‘Dangerous’ possibility of 20,000 railway job cuts: Activists campaign at Manchester Piccadilly station

By Sophia Rahman

Activists against the ‘dangerous’ possibility of 20,000 railway jobs being axed were campaigning at Manchester Piccadilly station today.

The operation was part of a nationwide campaign which saw 100,000 leaflets handed out throughout the country to commuters today.

The government proposals to reforms of the industry have been called ‘dangerous and damaging’ by a number of rail unions and the TUC who have joined for the Action for Rail campaign.

Bob Crow, general secretary of the RMT, said: “This Government, using the McNulty Rail Review as cover, is hell-bent on a policy of vandalising and de-staffing the railways regardless of the consequences for both staff and the travelling public.”

As part of cost-saving scheme laid out in the Rail Value for Money report led by Sir Roy McNulty, the government is asking train operating companies and Network Rail to save £3.5billion by 2018/19, £260million of which will come from staffing cuts.

The job losses will include rail guards, staff in ticket offices and on station platforms, catering staff and maintenance and signalling staff.

Although nothing has been officially released, leaked Department of Transport emails suggest that transport minister Theresa Villiers has signed off on many closures and financial negotiations with all but a couple of operators are final.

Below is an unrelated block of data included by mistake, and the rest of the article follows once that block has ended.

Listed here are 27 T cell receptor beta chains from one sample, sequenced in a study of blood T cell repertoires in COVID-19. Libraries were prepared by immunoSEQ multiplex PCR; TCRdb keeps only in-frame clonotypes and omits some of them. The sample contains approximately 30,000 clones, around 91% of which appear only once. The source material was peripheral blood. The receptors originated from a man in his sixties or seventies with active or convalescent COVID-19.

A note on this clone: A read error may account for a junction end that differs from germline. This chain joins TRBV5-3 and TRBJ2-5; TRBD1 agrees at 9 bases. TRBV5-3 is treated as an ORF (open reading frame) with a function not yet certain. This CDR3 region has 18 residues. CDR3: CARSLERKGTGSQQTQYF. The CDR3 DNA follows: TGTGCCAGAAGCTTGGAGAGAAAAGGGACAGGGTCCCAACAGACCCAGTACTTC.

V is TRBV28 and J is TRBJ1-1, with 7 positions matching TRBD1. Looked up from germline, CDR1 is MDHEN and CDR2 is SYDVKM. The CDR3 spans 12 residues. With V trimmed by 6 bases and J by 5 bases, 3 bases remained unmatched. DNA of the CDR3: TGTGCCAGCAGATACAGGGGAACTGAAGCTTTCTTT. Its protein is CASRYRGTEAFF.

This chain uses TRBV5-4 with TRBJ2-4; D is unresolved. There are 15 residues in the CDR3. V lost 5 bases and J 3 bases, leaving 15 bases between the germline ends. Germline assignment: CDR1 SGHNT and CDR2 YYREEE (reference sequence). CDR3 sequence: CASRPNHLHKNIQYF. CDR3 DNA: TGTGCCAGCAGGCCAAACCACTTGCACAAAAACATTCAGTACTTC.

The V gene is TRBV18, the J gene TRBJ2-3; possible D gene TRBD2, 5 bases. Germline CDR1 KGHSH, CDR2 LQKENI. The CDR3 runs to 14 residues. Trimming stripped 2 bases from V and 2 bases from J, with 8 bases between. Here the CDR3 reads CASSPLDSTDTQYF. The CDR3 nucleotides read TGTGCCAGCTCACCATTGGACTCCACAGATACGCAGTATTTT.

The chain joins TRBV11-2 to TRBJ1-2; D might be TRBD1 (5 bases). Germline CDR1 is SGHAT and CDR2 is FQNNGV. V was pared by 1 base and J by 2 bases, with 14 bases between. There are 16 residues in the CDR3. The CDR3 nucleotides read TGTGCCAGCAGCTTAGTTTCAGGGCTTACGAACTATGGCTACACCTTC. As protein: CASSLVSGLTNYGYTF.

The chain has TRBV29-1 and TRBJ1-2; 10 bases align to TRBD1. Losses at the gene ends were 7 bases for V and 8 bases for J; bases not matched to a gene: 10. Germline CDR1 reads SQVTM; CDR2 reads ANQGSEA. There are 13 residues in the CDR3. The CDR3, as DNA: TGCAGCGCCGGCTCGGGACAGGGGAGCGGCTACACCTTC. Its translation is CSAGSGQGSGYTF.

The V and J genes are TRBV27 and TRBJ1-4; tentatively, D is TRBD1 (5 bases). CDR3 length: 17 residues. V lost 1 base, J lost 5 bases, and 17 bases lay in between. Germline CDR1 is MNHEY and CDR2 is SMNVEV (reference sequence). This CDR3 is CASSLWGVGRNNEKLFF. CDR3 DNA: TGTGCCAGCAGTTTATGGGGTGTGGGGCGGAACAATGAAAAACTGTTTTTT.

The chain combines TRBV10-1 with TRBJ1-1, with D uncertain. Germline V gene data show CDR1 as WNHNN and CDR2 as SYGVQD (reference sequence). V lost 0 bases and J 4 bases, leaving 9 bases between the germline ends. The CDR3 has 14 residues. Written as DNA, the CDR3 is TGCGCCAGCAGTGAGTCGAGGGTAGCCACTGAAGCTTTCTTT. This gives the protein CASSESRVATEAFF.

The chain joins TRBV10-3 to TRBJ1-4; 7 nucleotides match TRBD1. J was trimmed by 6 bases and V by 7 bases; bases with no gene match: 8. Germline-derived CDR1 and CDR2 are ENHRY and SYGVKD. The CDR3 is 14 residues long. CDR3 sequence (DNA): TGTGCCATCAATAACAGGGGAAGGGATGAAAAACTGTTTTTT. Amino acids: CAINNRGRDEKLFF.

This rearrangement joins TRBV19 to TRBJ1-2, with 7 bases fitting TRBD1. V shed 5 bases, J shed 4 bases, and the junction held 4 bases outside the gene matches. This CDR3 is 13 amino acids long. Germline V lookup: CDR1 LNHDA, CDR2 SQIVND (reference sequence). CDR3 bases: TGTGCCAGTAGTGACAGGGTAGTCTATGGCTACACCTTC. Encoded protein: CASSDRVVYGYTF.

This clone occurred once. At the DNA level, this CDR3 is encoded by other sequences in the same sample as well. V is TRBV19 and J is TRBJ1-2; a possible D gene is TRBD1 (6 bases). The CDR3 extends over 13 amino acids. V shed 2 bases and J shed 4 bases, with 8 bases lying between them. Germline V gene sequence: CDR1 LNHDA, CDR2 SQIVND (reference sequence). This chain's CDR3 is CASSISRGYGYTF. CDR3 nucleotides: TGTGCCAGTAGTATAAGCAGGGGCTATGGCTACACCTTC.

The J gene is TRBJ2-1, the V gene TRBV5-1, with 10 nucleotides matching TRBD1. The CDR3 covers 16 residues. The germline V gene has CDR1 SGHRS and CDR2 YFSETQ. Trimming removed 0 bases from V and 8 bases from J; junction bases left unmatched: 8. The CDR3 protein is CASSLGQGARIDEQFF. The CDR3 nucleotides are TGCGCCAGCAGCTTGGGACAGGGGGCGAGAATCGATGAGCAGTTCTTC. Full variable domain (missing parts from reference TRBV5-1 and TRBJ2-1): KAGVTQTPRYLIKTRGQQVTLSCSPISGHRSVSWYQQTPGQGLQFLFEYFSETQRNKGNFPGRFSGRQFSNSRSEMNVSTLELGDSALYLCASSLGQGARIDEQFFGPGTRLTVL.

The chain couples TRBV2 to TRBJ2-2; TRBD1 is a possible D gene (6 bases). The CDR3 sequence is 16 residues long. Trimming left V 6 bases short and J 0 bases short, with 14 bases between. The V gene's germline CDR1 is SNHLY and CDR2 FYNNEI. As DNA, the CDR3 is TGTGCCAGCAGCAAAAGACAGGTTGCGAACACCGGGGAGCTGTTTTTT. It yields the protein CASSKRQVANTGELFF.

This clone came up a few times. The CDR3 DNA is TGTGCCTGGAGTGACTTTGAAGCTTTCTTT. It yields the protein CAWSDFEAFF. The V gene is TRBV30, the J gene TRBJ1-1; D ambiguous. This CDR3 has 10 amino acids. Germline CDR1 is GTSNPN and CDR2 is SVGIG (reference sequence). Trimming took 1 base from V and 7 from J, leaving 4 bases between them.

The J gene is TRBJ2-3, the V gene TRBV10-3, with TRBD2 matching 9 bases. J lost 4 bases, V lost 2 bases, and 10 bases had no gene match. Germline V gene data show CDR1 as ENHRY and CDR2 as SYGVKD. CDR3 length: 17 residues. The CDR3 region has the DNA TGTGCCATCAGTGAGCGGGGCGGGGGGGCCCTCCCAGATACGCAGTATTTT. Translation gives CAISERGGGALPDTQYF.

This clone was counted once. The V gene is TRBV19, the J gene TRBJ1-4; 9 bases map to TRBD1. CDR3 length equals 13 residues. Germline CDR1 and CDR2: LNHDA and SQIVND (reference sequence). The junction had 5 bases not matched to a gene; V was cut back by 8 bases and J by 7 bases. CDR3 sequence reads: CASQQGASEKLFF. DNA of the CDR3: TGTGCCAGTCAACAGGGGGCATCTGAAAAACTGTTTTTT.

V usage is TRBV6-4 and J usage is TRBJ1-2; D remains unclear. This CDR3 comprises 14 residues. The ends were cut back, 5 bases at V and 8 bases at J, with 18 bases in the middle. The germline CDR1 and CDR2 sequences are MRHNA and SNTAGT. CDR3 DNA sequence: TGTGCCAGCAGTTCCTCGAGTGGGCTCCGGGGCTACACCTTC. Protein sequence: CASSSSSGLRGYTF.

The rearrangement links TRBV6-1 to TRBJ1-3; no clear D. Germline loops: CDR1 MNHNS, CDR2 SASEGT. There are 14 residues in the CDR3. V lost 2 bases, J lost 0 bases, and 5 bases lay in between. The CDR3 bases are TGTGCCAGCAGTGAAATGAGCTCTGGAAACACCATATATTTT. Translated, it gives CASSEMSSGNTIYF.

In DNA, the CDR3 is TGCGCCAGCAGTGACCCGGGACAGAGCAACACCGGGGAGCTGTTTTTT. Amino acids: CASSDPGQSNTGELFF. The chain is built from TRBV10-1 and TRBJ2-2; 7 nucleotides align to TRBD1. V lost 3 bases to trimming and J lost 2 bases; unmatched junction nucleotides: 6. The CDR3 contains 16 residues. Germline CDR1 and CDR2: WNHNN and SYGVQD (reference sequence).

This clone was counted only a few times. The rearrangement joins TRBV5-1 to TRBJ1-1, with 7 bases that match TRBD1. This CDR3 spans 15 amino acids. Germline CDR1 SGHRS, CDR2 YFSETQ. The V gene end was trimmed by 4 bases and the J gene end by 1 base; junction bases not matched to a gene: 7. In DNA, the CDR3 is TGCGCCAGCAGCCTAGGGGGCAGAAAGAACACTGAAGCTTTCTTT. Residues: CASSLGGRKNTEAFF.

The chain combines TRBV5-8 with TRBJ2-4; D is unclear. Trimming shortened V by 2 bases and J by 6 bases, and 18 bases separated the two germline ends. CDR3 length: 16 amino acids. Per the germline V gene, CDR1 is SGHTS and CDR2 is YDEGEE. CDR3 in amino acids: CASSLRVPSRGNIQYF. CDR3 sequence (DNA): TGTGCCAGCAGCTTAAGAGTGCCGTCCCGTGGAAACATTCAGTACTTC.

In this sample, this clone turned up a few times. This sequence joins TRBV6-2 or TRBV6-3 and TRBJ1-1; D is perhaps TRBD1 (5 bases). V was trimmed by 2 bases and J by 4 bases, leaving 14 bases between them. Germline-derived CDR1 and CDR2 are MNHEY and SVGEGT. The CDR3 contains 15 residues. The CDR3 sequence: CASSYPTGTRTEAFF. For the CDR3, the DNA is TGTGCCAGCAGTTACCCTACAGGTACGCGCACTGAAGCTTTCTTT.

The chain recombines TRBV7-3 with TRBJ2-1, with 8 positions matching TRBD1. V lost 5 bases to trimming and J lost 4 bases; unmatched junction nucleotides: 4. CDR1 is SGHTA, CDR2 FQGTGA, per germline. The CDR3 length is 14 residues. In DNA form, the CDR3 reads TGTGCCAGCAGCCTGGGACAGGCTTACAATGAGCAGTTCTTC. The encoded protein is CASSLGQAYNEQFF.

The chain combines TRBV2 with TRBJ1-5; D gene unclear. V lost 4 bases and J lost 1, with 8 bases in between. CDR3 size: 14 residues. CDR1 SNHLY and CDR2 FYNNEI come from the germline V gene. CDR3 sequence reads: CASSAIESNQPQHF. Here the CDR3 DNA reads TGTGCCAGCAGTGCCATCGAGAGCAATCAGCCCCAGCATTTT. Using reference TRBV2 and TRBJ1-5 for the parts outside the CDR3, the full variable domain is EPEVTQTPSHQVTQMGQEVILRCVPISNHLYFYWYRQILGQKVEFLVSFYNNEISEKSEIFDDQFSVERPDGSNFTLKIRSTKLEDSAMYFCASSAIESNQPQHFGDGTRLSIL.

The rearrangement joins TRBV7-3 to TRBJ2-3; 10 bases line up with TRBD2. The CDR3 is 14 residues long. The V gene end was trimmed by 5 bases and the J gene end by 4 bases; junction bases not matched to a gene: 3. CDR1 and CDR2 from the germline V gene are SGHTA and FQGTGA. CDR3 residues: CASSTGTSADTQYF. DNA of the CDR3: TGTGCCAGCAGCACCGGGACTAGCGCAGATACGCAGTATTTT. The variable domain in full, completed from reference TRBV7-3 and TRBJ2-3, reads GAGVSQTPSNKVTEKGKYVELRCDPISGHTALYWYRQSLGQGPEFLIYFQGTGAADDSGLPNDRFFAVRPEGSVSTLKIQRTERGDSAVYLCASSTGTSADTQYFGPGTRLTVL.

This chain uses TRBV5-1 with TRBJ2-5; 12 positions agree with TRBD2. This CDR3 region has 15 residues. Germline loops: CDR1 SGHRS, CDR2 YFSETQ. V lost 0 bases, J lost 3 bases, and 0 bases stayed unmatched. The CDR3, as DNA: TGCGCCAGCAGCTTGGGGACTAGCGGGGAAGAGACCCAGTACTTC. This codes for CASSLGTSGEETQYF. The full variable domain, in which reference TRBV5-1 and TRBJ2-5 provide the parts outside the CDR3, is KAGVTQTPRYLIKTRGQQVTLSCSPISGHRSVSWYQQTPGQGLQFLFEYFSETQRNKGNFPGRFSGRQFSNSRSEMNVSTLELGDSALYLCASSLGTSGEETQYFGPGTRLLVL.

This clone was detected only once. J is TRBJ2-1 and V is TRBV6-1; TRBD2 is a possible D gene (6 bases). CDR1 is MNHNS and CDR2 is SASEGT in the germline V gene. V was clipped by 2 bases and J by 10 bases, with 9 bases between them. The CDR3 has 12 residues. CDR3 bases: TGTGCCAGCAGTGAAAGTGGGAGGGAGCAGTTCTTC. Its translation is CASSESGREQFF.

TUC deputy general secretary Frances O’Grady said: “The Government vision of a rail industry with deserted stations, closed ticket offices and trains with no staff is one that appeals to train operators seeking to cut costs and maximise profits – but train passengers are appalled.”

“The public wants the help, reassurance and safety that rail staff provide, which is why so many passengers have responded to our campaign and have expressed their anger at the plans to cull the rail industry workforce.”

The McNulty Review calls for 750 small-staffed station booking offices around the UK being closed and the industry itself being 30% more efficient overall by 2018/19.

Rail performance minister Norman Baker said: “If we can do this, we can reduce the burden on taxpayers and put an end to the ear of above-inflation increases, as we are determined to do.”

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